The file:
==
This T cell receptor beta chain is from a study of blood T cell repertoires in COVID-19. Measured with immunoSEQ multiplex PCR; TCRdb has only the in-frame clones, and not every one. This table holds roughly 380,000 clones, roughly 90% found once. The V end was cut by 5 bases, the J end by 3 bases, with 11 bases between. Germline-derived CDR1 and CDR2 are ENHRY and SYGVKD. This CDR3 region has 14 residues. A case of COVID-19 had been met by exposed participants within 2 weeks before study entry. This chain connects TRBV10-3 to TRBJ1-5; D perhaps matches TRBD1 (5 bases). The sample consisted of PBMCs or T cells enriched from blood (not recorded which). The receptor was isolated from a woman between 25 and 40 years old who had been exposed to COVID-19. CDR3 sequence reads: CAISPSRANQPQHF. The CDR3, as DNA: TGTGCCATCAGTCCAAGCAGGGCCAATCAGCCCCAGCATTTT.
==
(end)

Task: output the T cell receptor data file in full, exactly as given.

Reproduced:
This T cell receptor beta chain is from a study of blood T cell repertoires in COVID-19. Measured with immunoSEQ multiplex PCR; TCRdb has only the in-frame clones, and not every one. This table holds roughly 380,000 clones, roughly 90% found once. The V end was cut by 5 bases, the J end by 3 bases, with 11 bases between. Germline-derived CDR1 and CDR2 are ENHRY and SYGVKD. This CDR3 region has 14 residues. A case of COVID-19 had been met by exposed participants within 2 weeks before study entry. This chain connects TRBV10-3 to TRBJ1-5; D perhaps matches TRBD1 (5 bases). The sample consisted of PBMCs or T cells enriched from blood (not recorded which). The receptor was isolated from a woman between 25 and 40 years old who had been exposed to COVID-19. CDR3 sequence reads: CAISPSRANQPQHF. The CDR3, as DNA: TGTGCCATCAGTCCAAGCAGGGCCAATCAGCCCCAGCATTTT.